4. MeriBeth MeriBeth says:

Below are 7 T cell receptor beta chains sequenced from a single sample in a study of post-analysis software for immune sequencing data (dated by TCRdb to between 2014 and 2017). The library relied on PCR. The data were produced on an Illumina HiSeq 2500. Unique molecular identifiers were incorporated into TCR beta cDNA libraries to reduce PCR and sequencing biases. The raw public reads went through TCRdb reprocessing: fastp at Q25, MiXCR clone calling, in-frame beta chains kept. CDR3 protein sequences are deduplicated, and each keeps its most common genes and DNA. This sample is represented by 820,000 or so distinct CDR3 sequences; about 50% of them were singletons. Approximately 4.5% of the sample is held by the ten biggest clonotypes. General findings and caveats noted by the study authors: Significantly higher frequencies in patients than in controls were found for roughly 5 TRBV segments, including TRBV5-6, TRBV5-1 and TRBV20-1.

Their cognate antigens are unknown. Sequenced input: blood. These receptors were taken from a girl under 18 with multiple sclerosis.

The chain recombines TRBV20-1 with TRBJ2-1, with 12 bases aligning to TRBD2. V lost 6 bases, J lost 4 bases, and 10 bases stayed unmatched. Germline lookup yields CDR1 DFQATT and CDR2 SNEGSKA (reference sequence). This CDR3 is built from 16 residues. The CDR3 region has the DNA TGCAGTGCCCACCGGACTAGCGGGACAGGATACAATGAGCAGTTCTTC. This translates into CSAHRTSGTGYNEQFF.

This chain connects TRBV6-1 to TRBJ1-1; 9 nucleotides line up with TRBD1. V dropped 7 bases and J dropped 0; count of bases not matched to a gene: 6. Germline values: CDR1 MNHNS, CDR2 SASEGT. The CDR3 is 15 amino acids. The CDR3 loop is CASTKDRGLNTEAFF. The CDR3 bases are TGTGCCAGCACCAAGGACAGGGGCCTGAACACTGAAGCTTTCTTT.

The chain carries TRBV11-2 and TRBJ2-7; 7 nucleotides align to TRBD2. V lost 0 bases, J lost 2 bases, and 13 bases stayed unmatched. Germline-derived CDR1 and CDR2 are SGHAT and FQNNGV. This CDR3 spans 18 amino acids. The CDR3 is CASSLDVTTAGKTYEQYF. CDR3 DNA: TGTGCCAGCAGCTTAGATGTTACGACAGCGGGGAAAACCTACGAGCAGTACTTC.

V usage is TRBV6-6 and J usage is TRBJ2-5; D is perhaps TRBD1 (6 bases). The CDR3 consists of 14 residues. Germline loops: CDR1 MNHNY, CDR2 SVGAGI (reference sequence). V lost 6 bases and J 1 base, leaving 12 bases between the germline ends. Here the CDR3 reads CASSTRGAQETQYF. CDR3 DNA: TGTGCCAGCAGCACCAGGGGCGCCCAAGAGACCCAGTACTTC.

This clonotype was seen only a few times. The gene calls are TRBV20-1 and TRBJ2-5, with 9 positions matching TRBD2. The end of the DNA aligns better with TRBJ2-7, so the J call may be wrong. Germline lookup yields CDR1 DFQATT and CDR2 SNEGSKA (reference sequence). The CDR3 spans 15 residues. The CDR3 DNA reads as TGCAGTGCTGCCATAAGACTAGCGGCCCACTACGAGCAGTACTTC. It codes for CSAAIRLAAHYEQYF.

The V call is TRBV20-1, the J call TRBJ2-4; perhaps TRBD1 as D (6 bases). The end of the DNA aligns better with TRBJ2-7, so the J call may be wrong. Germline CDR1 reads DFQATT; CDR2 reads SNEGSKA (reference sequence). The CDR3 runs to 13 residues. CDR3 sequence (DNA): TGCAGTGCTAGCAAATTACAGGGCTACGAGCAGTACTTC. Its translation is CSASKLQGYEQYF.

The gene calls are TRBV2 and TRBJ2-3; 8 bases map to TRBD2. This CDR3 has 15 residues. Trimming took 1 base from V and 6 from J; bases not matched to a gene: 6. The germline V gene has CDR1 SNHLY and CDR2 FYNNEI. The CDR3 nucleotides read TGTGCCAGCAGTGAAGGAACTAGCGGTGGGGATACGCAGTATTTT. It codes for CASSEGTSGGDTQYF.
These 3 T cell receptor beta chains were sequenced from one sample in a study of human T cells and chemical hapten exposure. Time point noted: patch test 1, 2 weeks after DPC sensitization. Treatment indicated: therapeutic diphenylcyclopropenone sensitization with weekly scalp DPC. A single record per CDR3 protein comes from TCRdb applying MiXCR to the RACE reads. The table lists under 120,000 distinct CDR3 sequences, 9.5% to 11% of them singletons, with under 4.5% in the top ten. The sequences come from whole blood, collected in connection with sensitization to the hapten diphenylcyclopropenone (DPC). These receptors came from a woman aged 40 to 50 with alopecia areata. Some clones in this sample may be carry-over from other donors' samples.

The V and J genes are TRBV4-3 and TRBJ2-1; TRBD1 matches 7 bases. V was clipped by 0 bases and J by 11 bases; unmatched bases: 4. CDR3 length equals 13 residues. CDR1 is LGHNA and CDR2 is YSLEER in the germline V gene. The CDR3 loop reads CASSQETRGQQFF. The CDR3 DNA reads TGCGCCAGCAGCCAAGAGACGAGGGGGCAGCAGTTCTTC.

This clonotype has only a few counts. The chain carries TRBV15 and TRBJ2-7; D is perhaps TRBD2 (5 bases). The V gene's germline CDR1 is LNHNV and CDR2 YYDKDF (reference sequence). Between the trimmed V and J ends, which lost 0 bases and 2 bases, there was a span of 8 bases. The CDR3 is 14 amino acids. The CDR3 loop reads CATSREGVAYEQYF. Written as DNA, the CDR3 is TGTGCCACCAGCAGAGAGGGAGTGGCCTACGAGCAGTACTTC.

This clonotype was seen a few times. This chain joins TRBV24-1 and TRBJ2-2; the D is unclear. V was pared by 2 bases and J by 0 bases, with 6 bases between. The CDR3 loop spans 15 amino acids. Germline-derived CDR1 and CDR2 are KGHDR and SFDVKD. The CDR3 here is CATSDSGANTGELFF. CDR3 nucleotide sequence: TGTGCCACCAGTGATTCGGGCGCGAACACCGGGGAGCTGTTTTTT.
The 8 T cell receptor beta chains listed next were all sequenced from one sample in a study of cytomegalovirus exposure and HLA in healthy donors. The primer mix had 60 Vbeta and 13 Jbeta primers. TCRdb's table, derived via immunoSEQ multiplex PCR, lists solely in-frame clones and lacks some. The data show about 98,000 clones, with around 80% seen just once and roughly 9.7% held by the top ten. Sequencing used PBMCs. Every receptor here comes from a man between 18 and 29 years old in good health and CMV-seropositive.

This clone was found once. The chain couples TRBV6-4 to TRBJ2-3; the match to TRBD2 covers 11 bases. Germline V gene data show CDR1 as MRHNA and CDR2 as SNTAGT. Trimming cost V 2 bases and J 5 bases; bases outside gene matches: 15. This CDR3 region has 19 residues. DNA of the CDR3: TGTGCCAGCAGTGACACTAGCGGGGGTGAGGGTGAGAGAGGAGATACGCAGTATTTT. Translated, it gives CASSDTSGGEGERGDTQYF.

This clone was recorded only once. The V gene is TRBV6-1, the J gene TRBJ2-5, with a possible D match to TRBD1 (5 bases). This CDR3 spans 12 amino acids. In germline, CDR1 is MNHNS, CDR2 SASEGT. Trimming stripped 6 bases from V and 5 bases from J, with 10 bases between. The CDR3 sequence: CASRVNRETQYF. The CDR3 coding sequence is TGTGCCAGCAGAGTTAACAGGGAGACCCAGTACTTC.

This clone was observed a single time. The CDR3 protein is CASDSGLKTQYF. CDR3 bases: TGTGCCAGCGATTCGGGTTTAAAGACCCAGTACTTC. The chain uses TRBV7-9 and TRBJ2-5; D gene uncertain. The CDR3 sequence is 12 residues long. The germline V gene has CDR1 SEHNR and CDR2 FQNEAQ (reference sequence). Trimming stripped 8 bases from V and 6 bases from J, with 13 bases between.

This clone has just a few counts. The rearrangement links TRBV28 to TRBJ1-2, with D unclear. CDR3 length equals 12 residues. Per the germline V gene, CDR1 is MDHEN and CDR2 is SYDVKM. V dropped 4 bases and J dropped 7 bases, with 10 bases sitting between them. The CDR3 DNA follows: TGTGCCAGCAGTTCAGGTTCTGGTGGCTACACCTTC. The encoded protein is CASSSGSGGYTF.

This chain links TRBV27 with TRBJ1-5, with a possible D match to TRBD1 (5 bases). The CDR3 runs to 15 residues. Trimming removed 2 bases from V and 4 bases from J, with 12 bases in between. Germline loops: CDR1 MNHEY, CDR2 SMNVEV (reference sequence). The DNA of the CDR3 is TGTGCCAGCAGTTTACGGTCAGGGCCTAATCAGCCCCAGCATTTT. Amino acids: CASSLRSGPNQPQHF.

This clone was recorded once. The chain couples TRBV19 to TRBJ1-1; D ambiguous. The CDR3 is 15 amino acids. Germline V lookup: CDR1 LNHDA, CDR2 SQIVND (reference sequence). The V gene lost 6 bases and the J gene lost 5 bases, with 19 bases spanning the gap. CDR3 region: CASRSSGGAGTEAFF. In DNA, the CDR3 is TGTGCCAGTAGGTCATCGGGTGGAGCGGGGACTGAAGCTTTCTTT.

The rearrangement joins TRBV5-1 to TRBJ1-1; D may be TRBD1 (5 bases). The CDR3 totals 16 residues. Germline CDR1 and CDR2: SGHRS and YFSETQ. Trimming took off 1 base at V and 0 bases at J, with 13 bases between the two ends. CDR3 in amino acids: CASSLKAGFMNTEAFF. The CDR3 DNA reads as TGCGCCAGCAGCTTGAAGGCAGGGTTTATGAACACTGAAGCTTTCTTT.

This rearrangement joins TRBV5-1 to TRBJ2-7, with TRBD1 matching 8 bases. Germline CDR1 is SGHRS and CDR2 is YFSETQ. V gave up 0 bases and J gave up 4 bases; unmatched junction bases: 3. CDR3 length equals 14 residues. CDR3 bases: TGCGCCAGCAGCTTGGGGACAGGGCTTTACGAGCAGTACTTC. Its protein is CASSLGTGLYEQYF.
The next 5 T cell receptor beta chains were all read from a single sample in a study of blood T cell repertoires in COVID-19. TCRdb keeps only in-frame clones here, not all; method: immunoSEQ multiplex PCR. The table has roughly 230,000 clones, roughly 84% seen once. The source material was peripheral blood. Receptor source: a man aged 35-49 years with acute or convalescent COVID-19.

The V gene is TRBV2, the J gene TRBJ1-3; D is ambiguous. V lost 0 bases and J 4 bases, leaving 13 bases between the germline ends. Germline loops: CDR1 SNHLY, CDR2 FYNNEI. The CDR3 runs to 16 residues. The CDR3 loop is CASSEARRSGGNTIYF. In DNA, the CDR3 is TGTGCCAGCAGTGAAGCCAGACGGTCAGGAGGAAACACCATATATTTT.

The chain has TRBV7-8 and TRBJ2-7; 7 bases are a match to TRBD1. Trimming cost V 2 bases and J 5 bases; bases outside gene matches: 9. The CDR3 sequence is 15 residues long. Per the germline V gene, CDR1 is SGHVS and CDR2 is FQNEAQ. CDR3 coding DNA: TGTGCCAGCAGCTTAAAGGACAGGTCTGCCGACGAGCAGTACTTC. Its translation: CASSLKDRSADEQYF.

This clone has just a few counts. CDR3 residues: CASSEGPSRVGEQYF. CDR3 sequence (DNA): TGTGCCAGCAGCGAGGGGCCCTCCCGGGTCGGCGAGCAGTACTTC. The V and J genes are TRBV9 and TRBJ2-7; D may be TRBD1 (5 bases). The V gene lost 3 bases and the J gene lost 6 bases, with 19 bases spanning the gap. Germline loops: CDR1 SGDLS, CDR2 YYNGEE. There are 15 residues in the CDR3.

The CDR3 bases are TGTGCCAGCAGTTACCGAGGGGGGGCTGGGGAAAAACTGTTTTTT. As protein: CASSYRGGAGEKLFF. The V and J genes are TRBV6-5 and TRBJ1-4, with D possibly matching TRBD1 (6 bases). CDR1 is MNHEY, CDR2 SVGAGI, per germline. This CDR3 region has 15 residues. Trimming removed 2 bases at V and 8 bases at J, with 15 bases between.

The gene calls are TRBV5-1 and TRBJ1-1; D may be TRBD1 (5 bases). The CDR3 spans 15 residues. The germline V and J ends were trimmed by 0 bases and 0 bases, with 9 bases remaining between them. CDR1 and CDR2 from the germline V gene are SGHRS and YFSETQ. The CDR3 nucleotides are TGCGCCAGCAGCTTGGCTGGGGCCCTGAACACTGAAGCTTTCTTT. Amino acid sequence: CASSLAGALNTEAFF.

Part of Llewellyn’s Sabbat Essentials series Ostara focuses on the early spring festival of renewal and regeneration First however you must slog your way through a general history of the wheel of the year and how this wheel effects modern neo pagans throughout the year and the differences between the Northern and Southern Hemisphere versions of it This information very introductory and likely common knowledge to any neo pagan reading the book drags the text down right from the start I was bored with it before I even got to the paragraphs telling me what kind of information I would find in the book I was about to read Ostara then proceeds to tell us the history of the holiday initially by repeating several paragraphs of material from the introduction before moving on into a scholarly discussion of the background and development of Ostara as a pagan holiday For a supposedly ancient holiday the fact that this is an ancient celebration is repeated several times it seems strange that all the written information or references to it begin in the 8th century in illuminated manuscripts with no references discovered in any ancient sites or ancient texts of which we have fragments or whole manuscripts Then in a dramatic shift the author turns around and says it was all Gerald Gardner’s idea Excuse my sarcasm but I’m beginning to think anything with neo pagan festivals is solely Gerald Garnder’s idea or if writers can’t come up with something to say ‘yes that’s where it started’ in archaeology they blame him for inventing it Three paragraphs later once again Ostara is an ancient festival from Ireland Yes if you can’t tell I got rather frustrated rather fast with the almost schizophrenic shifts back and forth on the history of the holiday especially when the author attempted to link Ostara to all sorts of other ancient fertility rites which conveniently happened in the early to mid springAfter the historic ramble comes a ramble on the status of the holiday among modern neo pagan groups and strangely enough the general public A long discourse follows basically connecting all sorts of modern events holidays illness and cures to the return of spring After reading this book I have to wonder if when they get around to a book on Lammas the eventual author will try to make football into a modern harvest rite Needless to say my enthusiasm for this book bombed out long before I reached the spell section which also underwhelmed me with long lengthy explanations and bits of modern poetry as “spells” for things you might want to do in the spring – cleansing mediation renewal attracting love divination – though for some reason the Ostara rituals were tucked away at the very end of the book and were uite lengthy even for a solitary In reading them they seemed familiar and I wonder if they were adapted from something previously published elsewhere The best part was the recipes and crafts section The recipes were healthy and sounded delicious though many of the ingredients were not available currently for me so I was unable to try them out The crafts were simple for the most part and suitable for someone to do with their childrenIn the end this book had its highs and lows for me I believe it is best suited for someone new to the neo pagan movement or who is just started to develop a library of material of their own It is very introductory if lengthy and repetitive in many places Much of the material could have been edited to eliminate the repetition and contradictions in the text Still for what it is it’s not the worst book out there nor is it the best Book received from NetGalley in exchange for an honest review